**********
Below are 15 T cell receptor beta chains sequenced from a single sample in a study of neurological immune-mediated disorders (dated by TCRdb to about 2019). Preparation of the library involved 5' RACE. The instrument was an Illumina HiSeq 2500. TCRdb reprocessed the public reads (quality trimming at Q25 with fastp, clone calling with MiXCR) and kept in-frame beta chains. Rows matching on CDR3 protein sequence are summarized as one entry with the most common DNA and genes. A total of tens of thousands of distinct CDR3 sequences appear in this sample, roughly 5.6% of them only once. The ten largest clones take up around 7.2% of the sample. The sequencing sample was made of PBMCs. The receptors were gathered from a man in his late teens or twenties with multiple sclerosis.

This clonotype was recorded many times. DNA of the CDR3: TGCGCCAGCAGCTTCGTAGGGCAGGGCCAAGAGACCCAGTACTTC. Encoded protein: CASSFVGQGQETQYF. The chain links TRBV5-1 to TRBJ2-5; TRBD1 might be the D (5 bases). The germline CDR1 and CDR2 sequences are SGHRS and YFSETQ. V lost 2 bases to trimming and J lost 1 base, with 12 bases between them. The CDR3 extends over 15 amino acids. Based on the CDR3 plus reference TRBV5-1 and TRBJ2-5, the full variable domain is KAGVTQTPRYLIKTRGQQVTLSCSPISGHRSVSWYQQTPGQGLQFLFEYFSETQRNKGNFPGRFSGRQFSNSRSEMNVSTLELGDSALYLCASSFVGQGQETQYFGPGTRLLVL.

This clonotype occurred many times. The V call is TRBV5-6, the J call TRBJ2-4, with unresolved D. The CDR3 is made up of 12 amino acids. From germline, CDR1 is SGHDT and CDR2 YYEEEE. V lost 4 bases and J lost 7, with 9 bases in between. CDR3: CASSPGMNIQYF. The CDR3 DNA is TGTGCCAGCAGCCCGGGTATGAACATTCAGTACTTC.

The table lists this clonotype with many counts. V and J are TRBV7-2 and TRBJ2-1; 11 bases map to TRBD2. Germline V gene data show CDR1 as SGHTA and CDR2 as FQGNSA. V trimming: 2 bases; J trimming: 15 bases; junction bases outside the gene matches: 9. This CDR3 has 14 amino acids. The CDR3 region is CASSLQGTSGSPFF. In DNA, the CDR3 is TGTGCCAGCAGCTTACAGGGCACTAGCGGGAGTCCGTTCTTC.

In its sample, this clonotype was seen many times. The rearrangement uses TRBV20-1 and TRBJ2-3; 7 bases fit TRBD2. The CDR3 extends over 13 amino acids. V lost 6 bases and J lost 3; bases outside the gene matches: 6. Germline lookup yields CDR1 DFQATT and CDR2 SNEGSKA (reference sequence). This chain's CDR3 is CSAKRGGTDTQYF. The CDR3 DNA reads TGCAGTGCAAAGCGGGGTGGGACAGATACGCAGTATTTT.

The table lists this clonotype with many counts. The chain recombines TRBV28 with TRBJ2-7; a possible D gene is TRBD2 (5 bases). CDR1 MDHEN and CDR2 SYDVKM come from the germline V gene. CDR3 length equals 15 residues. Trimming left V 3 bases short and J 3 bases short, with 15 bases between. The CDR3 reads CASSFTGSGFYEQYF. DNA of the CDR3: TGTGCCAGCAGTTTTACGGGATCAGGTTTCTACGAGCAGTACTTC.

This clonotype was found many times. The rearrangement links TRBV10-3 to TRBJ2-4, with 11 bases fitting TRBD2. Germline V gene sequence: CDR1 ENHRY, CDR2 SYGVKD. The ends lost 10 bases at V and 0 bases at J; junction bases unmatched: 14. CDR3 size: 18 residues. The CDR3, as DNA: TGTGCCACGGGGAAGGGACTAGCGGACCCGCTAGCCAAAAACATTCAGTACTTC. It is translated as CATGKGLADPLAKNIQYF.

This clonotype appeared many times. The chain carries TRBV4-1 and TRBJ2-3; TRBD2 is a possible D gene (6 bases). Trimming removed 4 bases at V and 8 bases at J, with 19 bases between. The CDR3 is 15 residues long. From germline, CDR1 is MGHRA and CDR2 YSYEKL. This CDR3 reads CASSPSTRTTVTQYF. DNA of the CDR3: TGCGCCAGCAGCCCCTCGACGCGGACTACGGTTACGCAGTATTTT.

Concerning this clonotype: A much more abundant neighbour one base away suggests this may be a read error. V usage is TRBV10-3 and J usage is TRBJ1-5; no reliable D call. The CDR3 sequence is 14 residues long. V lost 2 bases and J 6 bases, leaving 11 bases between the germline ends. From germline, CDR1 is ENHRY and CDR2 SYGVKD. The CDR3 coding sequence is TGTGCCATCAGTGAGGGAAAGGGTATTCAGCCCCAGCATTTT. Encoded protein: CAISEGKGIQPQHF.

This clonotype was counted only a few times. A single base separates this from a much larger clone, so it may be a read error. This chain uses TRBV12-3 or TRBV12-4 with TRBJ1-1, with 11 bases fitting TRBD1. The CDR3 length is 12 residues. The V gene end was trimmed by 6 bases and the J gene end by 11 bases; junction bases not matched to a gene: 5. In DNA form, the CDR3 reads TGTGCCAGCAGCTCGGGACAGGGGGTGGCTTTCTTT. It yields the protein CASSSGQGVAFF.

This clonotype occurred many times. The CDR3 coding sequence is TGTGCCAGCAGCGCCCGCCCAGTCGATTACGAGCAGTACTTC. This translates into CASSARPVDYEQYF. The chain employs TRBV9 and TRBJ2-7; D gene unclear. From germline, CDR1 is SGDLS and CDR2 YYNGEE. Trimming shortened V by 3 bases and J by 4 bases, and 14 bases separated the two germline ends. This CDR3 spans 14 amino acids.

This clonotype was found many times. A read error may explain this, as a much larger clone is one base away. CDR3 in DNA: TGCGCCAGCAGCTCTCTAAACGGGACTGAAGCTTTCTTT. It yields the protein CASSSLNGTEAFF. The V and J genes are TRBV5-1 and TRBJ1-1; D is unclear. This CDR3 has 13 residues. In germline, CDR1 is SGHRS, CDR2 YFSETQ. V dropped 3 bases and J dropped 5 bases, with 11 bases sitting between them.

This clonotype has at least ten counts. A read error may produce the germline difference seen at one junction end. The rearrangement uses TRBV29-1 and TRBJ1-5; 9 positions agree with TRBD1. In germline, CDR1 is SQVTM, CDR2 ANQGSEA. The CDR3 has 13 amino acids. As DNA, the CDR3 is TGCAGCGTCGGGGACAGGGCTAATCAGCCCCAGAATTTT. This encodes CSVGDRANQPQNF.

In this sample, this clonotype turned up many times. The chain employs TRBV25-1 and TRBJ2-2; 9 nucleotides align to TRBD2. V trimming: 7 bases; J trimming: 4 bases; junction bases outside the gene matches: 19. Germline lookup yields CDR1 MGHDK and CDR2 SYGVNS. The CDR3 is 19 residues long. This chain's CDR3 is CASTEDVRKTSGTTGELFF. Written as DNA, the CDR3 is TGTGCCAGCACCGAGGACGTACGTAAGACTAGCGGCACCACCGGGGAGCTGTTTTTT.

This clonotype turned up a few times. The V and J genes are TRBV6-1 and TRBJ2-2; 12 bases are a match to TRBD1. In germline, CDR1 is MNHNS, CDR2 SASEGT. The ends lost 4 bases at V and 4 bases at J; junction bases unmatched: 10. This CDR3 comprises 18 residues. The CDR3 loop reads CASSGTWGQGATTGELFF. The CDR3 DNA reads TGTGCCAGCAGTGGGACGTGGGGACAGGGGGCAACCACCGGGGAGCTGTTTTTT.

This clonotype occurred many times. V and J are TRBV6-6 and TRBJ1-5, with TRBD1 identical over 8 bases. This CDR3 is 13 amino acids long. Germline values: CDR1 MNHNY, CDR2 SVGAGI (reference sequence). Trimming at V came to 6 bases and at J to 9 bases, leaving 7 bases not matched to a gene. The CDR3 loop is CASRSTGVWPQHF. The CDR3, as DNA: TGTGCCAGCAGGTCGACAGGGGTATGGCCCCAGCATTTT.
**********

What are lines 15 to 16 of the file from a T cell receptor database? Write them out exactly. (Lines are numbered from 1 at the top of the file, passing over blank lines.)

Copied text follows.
This clonotype turned up a few times. The V and J genes are TRBV6-1 and TRBJ2-2; 12 bases are a match to TRBD1. In germline, CDR1 is MNHNS, CDR2 SASEGT. The ends lost 4 bases at V and 4 bases at J; junction bases unmatched: 10. This CDR3 comprises 18 residues. The CDR3 loop reads CASSGTWGQGATTGELFF. The CDR3 DNA reads TGTGCCAGCAGTGGGACGTGGGGACAGGGGGCAACCACCGGGGAGCTGTTTTTT.

This clonotype occurred many times. V and J are TRBV6-6 and TRBJ1-5, with TRBD1 identical over 8 bases. This CDR3 is 13 amino acids long. Germline values: CDR1 MNHNY, CDR2 SVGAGI (reference sequence). Trimming at V came to 6 bases and at J to 9 bases, leaving 7 bases not matched to a gene. The CDR3 loop is CASRSTGVWPQHF. The CDR3, as DNA: TGTGCCAGCAGGTCGACAGGGGTATGGCCCCAGCATTTT.